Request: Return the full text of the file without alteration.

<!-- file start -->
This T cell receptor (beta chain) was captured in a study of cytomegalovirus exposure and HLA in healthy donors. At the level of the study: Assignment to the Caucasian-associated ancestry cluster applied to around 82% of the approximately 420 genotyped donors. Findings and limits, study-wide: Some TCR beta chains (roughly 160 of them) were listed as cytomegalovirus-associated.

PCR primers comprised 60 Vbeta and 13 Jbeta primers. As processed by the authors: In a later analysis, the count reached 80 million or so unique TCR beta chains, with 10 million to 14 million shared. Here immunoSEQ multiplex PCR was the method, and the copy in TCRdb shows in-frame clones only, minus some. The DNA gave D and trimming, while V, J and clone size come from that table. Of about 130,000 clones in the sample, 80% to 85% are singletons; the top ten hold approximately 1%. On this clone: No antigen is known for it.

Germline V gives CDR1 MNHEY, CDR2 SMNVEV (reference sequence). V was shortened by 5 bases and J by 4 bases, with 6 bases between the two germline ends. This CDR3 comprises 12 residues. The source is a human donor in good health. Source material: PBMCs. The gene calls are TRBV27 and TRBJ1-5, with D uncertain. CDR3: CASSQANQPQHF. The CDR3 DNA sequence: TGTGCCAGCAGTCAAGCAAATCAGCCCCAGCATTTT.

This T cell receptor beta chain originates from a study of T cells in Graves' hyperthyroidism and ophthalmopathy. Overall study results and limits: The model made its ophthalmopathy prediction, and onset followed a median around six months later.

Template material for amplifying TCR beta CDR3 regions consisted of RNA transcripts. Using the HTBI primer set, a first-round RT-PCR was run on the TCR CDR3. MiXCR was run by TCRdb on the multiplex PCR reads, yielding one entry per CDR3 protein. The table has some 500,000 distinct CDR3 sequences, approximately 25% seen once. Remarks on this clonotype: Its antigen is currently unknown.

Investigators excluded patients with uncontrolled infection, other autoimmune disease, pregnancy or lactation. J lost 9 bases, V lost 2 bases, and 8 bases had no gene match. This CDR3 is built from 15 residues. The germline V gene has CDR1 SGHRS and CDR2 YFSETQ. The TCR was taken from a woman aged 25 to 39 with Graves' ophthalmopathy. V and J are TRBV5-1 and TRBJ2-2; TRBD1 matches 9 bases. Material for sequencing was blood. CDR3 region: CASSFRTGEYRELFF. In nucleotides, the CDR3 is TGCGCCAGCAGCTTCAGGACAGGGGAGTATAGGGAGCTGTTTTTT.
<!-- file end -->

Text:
This T cell receptor (beta chain) was captured in a study of cytomegalovirus exposure and HLA in healthy donors. At the level of the study: Assignment to the Caucasian-associated ancestry cluster applied to around 82% of the approximately 420 genotyped donors. Findings and limits, study-wide: Some TCR beta chains (roughly 160 of them) were listed as cytomegalovirus-associated.

PCR primers comprised 60 Vbeta and 13 Jbeta primers. As processed by the authors: In a later analysis, the count reached 80 million or so unique TCR beta chains, with 10 million to 14 million shared. Here immunoSEQ multiplex PCR was the method, and the copy in TCRdb shows in-frame clones only, minus some. The DNA gave D and trimming, while V, J and clone size come from that table. Of about 130,000 clones in the sample, 80% to 85% are singletons; the top ten hold approximately 1%. On this clone: No antigen is known for it.

Germline V gives CDR1 MNHEY, CDR2 SMNVEV (reference sequence). V was shortened by 5 bases and J by 4 bases, with 6 bases between the two germline ends. This CDR3 comprises 12 residues. The source is a human donor in good health. Source material: PBMCs. The gene calls are TRBV27 and TRBJ1-5, with D uncertain. CDR3: CASSQANQPQHF. The CDR3 DNA sequence: TGTGCCAGCAGTCAAGCAAATCAGCCCCAGCATTTT.

This T cell receptor beta chain originates from a study of T cells in Graves' hyperthyroidism and ophthalmopathy. Overall study results and limits: The model made its ophthalmopathy prediction, and onset followed a median around six months later.

Template material for amplifying TCR beta CDR3 regions consisted of RNA transcripts. Using the HTBI primer set, a first-round RT-PCR was run on the TCR CDR3. MiXCR was run by TCRdb on the multiplex PCR reads, yielding one entry per CDR3 protein. The table has some 500,000 distinct CDR3 sequences, approximately 25% seen once. Remarks on this clonotype: Its antigen is currently unknown.

Investigators excluded patients with uncontrolled infection, other autoimmune disease, pregnancy or lactation. J lost 9 bases, V lost 2 bases, and 8 bases had no gene match. This CDR3 is built from 15 residues. The germline V gene has CDR1 SGHRS and CDR2 YFSETQ. The TCR was taken from a woman aged 25 to 39 with Graves' ophthalmopathy. V and J are TRBV5-1 and TRBJ2-2; TRBD1 matches 9 bases. Material for sequencing was blood. CDR3 region: CASSFRTGEYRELFF. In nucleotides, the CDR3 is TGCGCCAGCAGCTTCAGGACAGGGGAGTATAGGGAGCTGTTTTTT.